"Oh dear," he said, "my dress is ruined." He smiled and chucked weakly
They were somewhere else now, though Jenny knew from the scent of the
air and the tint of the light that they were still in Faerie. It was a
city, a crumbling concrete ruin overgrown by vines. Faerie could be a
city; it could be any space which was marked by wonder and danger,
though there was always something of the Green in it.
"Whew," said Jenny, wiping her brow. "Looks like we made it. Got away
from the Queen, anyway."
Glendalf coughed and rose unsteadily to his feet, holding himself up on
his staff. "I wouldn't celebrate just yet, my dear," he said.
There was a roaring in the distance, and a cloud of smoke. It was a
sound like that of a huge animal, but it was engines. A pack of
motorcycles were headed their way.
"No one escapes the Wild Hunt," said Glendalf.
The riders closing in on them were burning skeletons in post-apocalyptic
leather bondage gear. Their hollow eyes were set on Glendalf.
"Jenny, be careful. I don't have enough power yet to--" said Glendalf.
"Relax," said Jenny. "I can handle them." She cracked her knuckles.
Taking on a gang of flaming skeleton bikers was, somehow, one of the
least stressful things she'd been through lately. She stowed the
light-knife in her pack and took out her telescoped staff, pressing her
button on the side and extending it. She whirled it over her head and
launched into battle with the Wild Huntsmen, knocking one of them off
its mount and tripping up the motorcycle to the other one, sending the
burning pieces of it scattered over the ground.
But another rider slammed into her side. Jenny vaulted away just in time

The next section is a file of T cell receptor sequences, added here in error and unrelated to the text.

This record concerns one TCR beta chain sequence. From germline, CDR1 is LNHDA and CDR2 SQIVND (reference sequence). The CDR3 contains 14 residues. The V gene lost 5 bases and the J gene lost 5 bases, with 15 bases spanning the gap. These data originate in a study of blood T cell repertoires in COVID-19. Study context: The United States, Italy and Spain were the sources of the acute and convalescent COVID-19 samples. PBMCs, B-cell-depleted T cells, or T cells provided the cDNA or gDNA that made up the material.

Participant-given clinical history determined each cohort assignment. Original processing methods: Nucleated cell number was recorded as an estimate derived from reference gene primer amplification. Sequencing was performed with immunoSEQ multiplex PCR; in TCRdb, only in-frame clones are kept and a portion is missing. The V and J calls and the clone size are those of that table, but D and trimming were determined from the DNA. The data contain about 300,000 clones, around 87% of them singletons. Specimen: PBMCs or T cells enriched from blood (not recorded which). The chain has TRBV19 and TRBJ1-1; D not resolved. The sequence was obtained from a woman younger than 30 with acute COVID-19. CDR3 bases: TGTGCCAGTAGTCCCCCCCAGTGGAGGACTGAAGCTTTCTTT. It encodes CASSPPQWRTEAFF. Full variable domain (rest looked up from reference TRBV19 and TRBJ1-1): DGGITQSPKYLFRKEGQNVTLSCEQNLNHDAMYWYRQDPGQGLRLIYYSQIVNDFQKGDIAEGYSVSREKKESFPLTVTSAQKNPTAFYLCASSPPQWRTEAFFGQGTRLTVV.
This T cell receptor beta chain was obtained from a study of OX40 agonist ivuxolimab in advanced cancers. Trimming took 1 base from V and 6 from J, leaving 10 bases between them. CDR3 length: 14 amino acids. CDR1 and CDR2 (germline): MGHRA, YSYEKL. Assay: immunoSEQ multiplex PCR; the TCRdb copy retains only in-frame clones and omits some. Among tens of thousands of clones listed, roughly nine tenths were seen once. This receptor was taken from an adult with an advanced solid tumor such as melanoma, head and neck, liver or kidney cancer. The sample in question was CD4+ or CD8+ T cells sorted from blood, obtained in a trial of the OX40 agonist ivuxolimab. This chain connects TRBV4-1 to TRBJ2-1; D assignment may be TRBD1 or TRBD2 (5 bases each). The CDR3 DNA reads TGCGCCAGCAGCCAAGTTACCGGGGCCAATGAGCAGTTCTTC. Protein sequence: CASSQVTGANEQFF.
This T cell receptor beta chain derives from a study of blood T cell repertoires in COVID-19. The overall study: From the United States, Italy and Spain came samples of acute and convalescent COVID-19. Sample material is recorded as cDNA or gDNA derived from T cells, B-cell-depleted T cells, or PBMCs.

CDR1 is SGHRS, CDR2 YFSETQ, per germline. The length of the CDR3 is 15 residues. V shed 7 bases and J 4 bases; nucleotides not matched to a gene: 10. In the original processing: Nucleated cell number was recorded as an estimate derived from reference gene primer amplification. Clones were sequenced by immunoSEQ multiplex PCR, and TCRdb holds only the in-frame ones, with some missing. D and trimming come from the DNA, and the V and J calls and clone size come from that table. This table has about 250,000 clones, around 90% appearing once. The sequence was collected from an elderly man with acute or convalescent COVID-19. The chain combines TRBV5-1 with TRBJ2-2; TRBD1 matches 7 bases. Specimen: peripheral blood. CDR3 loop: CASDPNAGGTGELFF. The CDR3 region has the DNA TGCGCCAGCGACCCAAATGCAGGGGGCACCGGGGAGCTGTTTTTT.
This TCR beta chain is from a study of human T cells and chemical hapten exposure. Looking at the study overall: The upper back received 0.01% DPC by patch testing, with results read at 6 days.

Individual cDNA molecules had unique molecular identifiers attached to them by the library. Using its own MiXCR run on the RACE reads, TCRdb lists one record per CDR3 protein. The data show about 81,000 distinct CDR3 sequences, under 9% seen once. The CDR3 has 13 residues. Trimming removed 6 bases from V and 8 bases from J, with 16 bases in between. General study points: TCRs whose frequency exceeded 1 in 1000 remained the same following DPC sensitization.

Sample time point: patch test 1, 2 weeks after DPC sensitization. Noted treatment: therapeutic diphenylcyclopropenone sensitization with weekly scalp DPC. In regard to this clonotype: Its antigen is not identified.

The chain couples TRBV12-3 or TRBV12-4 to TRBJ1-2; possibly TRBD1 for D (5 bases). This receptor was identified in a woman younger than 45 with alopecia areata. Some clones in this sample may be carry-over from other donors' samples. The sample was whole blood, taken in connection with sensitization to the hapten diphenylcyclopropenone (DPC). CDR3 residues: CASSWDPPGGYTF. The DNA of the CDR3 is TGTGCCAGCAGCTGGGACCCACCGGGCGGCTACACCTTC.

with her staff, and landed on her feet, but it had hurt. She heard
laughter that crackled like fire. These things were fast and they were
strong. It would take something special to defeat them.
These were creatures of deep magic and could not be destroyed by merely
human power. There were worlds where she knew magic, but she couldn't
reach that knowledge now. Not all her knowledge was equally available to
her at all times, especially in the state of chaos and collapse the
hypercosmos was in now.
But Jenny remembered, in a place like this, facing enemies like this,
learning a style of martial arts which let her attack her enemies by
striking their pressure points and using their own energy against them.
These creatures were undead, so it wouldn't work in quite the same way,
but the principle was the same. If she could destroy them with their own
As the Rider closed in on her, she struck out at it with a barrage of
"Ha!" said the Rider in its dry, crackling voice. "That didn't even hurt."
Jenny smirked. "You are already dead."
"Duh, I knew that. I'm a skeleton!"
It revved its engines and charged in on her. And then the skeleton
exploded, scattering burning pieces over the ruins.
The other Riders shrieked and chittered and drove off into the night.
"We're not safe yet," warned Glendalf. "When the Wild Hunt has been
called, they will follow their quarry to the ends of the hypercosmos if
need be. They will pursue them as long as it takes. We must find another
way to banish the Riders."
"Yeah," said Jenny. "First of all, we should get the heck out of Faerie."
"But where do we go?" said Glendalf.
The ruined city seemed to stretch on forever. The grey buildings all
seemed the same. There was no life here other than the vines.
Then, Jenny saw a sign hanging in front of one of the long-decayed
buildings. An old-timey pub sign, in its gothic blackletter font, it read:
THE RED LION